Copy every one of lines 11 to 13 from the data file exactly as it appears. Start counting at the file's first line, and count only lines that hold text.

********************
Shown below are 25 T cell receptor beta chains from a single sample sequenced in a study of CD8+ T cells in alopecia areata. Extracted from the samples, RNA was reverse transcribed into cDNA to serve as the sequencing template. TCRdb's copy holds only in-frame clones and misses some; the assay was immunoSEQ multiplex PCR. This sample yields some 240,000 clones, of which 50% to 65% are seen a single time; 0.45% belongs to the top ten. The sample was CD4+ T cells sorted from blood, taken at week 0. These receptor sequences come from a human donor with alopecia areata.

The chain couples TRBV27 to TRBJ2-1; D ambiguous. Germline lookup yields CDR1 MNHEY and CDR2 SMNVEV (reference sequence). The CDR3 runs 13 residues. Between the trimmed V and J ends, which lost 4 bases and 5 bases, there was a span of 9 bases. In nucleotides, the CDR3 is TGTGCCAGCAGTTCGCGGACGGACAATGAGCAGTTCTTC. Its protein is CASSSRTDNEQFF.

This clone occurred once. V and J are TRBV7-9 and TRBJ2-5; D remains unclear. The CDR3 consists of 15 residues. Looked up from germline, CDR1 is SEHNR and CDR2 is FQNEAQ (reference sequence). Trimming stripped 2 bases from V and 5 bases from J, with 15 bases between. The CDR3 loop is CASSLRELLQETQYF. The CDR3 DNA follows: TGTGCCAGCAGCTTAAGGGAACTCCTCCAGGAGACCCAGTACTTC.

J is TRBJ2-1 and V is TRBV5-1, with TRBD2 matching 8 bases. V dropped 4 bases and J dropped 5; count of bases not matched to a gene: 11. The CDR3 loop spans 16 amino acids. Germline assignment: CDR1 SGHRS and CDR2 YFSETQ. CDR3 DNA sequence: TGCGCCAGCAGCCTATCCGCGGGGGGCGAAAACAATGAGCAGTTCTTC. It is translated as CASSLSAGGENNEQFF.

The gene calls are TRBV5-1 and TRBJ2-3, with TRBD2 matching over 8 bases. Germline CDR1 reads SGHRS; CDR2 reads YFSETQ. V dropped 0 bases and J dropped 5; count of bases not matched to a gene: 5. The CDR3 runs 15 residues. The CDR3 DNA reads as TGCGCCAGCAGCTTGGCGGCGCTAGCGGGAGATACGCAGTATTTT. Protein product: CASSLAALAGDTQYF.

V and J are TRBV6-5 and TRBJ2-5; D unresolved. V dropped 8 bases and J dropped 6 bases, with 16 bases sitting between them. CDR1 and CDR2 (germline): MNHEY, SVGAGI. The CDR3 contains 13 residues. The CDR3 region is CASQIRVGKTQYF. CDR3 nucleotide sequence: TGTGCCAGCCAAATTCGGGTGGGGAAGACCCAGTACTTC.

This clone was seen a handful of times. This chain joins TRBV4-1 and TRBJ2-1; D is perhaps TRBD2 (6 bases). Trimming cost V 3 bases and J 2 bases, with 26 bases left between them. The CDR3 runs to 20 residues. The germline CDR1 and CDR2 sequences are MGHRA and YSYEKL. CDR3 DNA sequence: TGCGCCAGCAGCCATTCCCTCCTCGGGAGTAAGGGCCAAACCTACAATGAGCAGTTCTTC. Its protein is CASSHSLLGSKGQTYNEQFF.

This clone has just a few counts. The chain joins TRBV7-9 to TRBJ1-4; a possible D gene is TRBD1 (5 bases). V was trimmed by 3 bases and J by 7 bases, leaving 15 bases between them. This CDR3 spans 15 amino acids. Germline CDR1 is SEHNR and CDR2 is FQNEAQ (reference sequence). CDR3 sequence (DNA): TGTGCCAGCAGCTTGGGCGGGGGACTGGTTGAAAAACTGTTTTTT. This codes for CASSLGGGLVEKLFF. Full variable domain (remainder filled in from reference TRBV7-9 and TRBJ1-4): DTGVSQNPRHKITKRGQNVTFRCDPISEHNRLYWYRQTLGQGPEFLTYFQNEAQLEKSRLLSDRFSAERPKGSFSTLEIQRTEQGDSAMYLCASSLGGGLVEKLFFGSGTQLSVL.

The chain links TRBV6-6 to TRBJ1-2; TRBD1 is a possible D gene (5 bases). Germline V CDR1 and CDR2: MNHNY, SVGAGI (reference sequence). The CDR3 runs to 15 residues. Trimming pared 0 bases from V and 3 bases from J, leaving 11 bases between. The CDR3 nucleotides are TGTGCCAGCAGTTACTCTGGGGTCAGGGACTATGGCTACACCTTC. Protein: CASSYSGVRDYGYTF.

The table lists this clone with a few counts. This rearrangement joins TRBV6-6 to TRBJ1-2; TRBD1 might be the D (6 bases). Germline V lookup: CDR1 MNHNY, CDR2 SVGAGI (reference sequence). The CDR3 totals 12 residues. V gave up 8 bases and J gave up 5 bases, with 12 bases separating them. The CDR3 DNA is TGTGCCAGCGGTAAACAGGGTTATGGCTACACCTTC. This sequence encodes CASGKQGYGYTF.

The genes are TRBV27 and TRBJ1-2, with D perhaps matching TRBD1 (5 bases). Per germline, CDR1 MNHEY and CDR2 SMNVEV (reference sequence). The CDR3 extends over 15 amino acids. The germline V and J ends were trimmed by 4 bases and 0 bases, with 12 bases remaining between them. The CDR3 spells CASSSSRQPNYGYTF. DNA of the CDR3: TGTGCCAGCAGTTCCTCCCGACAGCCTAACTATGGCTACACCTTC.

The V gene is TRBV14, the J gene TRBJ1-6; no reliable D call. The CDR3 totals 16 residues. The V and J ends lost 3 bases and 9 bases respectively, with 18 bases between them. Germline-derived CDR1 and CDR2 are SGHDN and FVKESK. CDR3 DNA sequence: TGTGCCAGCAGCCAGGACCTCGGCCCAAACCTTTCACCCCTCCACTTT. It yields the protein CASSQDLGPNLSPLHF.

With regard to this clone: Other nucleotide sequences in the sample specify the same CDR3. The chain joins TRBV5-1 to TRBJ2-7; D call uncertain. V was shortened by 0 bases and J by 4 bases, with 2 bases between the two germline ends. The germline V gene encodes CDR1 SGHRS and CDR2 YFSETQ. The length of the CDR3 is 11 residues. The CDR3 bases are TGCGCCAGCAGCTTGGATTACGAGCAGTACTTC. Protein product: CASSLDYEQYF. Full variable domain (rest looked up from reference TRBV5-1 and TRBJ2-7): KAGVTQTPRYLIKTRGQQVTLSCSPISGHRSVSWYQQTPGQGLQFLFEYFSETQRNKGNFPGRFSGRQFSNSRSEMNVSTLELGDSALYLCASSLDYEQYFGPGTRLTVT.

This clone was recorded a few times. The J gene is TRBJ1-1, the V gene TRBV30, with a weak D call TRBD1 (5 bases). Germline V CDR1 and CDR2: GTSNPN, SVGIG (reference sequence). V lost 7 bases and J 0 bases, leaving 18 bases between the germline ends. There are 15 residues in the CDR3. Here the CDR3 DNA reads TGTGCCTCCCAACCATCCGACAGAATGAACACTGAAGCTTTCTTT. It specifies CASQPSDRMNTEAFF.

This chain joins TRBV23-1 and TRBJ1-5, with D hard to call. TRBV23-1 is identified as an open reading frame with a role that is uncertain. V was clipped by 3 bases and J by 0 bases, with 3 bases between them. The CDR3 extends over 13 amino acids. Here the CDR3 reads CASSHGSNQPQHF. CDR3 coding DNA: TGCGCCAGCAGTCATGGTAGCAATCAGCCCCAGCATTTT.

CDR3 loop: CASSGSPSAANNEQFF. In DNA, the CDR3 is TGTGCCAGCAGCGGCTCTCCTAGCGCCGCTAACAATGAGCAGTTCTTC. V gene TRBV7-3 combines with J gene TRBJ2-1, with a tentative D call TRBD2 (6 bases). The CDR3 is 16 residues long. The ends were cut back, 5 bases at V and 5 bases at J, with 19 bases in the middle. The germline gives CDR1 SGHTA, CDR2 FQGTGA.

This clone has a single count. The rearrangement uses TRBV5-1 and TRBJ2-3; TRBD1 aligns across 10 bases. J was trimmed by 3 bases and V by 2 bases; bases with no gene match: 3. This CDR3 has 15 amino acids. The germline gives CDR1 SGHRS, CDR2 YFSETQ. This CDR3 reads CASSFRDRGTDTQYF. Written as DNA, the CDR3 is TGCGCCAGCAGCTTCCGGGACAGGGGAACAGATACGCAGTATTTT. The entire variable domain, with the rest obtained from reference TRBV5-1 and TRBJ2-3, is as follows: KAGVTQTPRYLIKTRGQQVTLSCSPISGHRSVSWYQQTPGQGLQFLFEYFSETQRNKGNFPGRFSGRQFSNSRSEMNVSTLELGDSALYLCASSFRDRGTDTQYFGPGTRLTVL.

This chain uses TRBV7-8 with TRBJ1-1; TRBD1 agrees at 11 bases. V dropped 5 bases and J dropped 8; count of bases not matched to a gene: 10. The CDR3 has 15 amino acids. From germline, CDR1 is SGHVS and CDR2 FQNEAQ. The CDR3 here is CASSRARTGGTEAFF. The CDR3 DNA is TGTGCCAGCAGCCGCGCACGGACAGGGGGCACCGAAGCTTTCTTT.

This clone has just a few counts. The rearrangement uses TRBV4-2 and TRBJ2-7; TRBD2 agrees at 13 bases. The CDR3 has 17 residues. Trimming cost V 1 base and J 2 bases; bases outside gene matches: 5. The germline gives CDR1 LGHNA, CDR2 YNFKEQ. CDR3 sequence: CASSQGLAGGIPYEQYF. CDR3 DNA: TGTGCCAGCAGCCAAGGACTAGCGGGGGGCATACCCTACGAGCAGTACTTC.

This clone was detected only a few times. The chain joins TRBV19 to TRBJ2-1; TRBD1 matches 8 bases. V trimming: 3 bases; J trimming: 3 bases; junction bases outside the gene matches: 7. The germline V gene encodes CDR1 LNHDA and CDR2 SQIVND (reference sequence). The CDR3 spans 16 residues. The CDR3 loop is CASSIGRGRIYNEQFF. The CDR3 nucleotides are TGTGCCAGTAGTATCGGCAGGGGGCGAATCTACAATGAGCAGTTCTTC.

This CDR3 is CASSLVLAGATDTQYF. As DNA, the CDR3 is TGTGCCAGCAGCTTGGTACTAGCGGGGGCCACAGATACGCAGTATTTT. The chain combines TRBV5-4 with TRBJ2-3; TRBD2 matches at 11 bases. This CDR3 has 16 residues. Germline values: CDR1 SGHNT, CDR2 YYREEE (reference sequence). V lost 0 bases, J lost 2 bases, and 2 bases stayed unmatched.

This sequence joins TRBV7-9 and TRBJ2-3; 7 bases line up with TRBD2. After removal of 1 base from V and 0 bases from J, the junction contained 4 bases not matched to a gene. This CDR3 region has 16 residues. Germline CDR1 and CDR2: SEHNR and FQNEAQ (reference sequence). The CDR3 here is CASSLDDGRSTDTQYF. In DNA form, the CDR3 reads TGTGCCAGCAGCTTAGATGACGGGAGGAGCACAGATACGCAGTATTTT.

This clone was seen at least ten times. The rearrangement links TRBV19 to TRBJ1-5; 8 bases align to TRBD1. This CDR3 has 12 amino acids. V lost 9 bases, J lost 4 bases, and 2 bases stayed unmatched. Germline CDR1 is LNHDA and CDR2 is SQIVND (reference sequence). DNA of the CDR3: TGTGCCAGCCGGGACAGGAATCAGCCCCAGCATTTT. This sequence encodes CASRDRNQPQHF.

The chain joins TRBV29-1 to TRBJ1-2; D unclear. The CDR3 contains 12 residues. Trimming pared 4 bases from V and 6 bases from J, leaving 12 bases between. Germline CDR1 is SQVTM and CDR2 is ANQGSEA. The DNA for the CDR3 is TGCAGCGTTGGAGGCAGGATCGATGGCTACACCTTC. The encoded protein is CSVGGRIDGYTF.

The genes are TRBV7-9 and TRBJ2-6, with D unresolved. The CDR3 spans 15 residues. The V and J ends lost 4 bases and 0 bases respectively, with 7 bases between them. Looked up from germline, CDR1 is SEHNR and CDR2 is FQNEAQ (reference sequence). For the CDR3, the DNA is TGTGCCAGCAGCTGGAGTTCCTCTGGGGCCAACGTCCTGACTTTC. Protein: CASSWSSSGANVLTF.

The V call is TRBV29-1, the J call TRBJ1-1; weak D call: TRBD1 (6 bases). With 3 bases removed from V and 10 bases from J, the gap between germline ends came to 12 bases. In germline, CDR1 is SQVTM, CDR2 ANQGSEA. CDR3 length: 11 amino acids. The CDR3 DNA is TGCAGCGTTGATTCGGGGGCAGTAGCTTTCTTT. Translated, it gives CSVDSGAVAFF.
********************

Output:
The genes are TRBV27 and TRBJ1-2, with D perhaps matching TRBD1 (5 bases). Per germline, CDR1 MNHEY and CDR2 SMNVEV (reference sequence). The CDR3 extends over 15 amino acids. The germline V and J ends were trimmed by 4 bases and 0 bases, with 12 bases remaining between them. The CDR3 spells CASSSSRQPNYGYTF. DNA of the CDR3: TGTGCCAGCAGTTCCTCCCGACAGCCTAACTATGGCTACACCTTC.

The V gene is TRBV14, the J gene TRBJ1-6; no reliable D call. The CDR3 totals 16 residues. The V and J ends lost 3 bases and 9 bases respectively, with 18 bases between them. Germline-derived CDR1 and CDR2 are SGHDN and FVKESK. CDR3 DNA sequence: TGTGCCAGCAGCCAGGACCTCGGCCCAAACCTTTCACCCCTCCACTTT. It yields the protein CASSQDLGPNLSPLHF.

With regard to this clone: Other nucleotide sequences in the sample specify the same CDR3. The chain joins TRBV5-1 to TRBJ2-7; D call uncertain. V was shortened by 0 bases and J by 4 bases, with 2 bases between the two germline ends. The germline V gene encodes CDR1 SGHRS and CDR2 YFSETQ. The length of the CDR3 is 11 residues. The CDR3 bases are TGCGCCAGCAGCTTGGATTACGAGCAGTACTTC. Protein product: CASSLDYEQYF. Full variable domain (rest looked up from reference TRBV5-1 and TRBJ2-7): KAGVTQTPRYLIKTRGQQVTLSCSPISGHRSVSWYQQTPGQGLQFLFEYFSETQRNKGNFPGRFSGRQFSNSRSEMNVSTLELGDSALYLCASSLDYEQYFGPGTRLTVT.